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Wednesday, November 30, 2022

Fed's Beige Book: "Apartment leasing started to slow"

by Calculated Risk on 11/30/2022 04:41:00 PM

Fed's Beige Book "This report was prepared at the Federal Reserve Bank of Boston based on information collected on or before November 23rd, 2022."

Economic activity was about flat or up slightly since the previous report, down from the modest average pace of growth in the prior Beige Book period. Five Districts reported slight or modest gains in activity, and the rest experienced either no change or slight-to-modest declines. Interest rates and inflation continued to weigh on activity, and many contacts expressed greater uncertainty or increased pessimism concerning the outlook. Nonauto consumer spending was mixed but, on balance, eked out slight gains. Inflation pushed low-to-moderate income consumers to substitute increasingly to lower-priced goods. Travel and tourism contacts, by contrast, reported moderate gains in activity, as restaurants and high-end hospitality venues enjoyed robust demand. Auto sales declined slightly on average, but sales increased significantly in a few Districts in response to higher inventories. Manufacturing activity was mixed across Districts but up slightly on average. Demand for nonfinancial services was flat overall but softened in some Districts. Higher interest rates further dented home sales, which declined at a moderate pace overall but fell steeply in some Districts; apartment leasing started to slow, as well. Residential construction slid further at a modest pace, while nonresidential construction was mixed but down slightly on average. Commercial leasing weakened slightly, and office vacancies edged up. Bank lending saw modest further declines amid increasingly weak demand and tightening credit standards. Agricultural conditions were flat or up a bit, and energy sector activity increased slightly on balance.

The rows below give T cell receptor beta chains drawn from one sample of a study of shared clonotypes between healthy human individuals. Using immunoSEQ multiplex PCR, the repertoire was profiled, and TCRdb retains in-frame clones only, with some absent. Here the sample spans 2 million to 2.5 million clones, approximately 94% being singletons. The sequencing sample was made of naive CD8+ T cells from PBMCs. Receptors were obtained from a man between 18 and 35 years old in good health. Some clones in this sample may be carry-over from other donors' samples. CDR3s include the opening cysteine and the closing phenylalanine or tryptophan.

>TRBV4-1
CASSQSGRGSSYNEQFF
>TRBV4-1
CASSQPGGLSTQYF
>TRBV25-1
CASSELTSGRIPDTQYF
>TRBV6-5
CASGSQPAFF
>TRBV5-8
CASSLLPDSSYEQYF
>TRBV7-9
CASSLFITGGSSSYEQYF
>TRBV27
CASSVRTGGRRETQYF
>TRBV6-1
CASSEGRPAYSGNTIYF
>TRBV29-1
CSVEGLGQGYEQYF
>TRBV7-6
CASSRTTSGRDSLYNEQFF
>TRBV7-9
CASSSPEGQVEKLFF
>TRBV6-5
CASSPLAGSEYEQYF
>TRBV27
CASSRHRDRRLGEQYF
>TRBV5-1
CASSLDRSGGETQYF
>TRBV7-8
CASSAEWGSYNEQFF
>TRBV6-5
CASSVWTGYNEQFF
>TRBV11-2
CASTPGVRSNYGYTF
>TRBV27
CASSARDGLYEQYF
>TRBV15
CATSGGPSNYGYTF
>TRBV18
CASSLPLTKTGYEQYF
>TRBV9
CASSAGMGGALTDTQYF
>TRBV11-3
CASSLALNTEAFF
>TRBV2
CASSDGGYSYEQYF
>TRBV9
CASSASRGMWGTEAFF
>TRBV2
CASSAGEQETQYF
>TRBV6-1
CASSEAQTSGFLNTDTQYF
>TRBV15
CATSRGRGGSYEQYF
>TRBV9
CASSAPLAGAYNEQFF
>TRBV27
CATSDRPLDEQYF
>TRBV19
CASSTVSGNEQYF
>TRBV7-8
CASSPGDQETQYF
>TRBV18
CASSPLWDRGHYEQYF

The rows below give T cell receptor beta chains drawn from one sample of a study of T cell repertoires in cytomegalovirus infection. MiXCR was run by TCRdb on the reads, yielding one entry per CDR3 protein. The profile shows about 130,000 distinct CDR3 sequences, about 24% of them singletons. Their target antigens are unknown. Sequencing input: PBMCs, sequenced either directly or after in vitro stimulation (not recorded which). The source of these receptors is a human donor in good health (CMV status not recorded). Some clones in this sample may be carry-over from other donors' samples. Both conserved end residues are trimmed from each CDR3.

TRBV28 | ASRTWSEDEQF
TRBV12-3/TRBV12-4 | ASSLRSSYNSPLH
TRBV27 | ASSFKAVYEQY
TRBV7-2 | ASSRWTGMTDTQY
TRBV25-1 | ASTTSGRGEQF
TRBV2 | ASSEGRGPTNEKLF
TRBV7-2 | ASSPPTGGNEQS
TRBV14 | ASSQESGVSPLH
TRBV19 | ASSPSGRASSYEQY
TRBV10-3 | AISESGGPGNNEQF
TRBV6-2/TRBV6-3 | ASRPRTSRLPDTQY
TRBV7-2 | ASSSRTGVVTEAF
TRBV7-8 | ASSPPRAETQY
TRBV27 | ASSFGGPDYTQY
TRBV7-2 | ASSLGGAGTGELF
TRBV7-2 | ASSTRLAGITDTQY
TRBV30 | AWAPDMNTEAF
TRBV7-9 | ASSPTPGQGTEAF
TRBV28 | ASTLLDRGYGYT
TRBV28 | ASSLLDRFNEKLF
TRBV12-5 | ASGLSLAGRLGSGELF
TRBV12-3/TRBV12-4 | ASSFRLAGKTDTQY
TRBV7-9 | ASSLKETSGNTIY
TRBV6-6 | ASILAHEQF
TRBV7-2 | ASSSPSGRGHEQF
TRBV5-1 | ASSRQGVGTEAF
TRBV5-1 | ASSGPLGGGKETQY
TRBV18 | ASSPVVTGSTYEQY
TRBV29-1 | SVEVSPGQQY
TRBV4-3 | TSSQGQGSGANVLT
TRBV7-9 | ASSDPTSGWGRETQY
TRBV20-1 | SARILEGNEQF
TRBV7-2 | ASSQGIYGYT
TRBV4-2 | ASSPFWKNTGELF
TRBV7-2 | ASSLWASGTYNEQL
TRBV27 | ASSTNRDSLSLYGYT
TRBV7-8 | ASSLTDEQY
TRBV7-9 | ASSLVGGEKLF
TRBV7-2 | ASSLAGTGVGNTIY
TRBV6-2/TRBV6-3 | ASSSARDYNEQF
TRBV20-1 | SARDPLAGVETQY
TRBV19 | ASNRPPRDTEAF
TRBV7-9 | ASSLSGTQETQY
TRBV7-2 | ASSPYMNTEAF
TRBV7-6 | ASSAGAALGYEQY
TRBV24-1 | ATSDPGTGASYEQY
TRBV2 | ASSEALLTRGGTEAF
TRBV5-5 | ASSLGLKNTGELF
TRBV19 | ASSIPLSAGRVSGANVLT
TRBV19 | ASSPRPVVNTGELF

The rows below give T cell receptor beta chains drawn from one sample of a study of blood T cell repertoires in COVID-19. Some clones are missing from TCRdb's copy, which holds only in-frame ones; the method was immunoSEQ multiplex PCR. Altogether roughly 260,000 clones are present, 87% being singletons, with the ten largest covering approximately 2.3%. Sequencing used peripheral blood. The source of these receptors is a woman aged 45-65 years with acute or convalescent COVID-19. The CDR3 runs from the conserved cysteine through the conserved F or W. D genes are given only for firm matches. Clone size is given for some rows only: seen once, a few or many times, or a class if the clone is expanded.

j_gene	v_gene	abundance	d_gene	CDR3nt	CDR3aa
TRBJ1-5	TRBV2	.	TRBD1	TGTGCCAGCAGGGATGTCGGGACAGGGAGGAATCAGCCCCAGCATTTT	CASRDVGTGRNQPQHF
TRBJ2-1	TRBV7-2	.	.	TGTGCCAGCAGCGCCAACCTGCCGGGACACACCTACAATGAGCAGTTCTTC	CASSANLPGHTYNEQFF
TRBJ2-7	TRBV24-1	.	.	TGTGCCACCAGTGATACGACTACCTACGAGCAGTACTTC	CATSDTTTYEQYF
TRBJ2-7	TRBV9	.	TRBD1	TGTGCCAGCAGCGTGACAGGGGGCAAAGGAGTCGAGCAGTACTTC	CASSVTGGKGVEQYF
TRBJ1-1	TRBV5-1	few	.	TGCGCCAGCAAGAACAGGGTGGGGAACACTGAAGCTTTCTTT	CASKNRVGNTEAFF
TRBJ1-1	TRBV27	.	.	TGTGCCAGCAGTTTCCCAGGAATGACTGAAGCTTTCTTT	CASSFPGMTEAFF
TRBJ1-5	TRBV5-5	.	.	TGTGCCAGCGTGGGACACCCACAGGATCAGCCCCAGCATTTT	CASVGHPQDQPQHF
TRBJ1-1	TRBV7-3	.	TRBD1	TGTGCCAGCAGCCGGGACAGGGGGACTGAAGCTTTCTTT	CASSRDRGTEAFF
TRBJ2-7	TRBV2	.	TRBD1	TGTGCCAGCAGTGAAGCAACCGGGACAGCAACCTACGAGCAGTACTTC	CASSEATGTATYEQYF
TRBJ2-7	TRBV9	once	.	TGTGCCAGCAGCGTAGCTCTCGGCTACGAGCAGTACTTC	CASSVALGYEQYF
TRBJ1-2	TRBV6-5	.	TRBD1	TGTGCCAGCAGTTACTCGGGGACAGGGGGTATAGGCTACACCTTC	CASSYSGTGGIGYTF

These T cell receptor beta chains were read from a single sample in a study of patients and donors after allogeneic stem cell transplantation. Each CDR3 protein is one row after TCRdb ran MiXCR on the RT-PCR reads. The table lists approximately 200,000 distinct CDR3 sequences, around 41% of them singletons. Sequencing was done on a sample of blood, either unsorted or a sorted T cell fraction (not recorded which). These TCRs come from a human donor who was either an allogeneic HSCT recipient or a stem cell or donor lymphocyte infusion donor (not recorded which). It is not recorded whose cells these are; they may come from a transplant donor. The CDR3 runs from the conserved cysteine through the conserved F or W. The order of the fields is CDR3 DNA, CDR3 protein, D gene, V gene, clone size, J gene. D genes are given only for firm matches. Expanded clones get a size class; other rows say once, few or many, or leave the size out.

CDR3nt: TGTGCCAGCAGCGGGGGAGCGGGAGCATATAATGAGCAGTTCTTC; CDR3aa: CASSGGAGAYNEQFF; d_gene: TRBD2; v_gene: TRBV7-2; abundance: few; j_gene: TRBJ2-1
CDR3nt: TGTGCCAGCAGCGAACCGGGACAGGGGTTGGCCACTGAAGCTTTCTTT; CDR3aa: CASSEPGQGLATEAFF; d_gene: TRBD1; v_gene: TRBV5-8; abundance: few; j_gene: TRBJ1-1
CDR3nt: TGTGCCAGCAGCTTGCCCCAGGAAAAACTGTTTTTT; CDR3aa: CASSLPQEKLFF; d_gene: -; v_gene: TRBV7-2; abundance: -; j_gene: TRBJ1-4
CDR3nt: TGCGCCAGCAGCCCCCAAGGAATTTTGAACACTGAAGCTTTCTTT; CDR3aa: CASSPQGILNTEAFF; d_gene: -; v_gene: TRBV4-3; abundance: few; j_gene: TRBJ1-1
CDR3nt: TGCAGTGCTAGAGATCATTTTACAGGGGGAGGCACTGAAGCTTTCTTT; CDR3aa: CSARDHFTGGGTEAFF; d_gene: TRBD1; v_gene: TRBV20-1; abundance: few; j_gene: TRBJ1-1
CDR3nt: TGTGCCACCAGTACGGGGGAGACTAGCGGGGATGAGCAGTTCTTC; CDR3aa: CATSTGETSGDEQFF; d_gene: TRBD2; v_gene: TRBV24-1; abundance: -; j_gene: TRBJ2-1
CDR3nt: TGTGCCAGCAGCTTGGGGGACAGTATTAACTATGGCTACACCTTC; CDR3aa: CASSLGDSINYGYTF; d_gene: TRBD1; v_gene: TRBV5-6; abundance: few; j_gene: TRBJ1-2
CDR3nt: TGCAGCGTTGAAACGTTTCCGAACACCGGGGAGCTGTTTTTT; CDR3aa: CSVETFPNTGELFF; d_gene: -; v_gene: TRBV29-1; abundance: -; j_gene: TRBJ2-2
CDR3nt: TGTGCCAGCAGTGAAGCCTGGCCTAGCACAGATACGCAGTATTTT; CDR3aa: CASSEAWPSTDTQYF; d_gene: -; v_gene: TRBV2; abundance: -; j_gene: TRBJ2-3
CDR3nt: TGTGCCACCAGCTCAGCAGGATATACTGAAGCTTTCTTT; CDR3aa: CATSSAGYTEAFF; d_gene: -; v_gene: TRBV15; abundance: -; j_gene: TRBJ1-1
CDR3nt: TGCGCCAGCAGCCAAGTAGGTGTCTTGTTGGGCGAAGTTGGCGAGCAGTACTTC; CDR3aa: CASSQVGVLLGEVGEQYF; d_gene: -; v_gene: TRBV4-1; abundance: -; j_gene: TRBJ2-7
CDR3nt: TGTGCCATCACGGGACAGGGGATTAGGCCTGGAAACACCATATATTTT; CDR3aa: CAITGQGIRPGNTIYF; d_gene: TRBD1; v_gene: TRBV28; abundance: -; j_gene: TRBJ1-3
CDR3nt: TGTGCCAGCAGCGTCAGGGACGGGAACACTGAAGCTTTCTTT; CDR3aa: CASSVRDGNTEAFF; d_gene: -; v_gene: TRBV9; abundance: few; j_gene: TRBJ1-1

Employment grew modestly in most districts, but two Districts reported flat headcounts and labor demand weakened overall. Hiring and retention difficulties eased further, although labor markets were still described as tight. Scattered layoffs were reported in the technology, finance, and real estate sectors.
emphasis added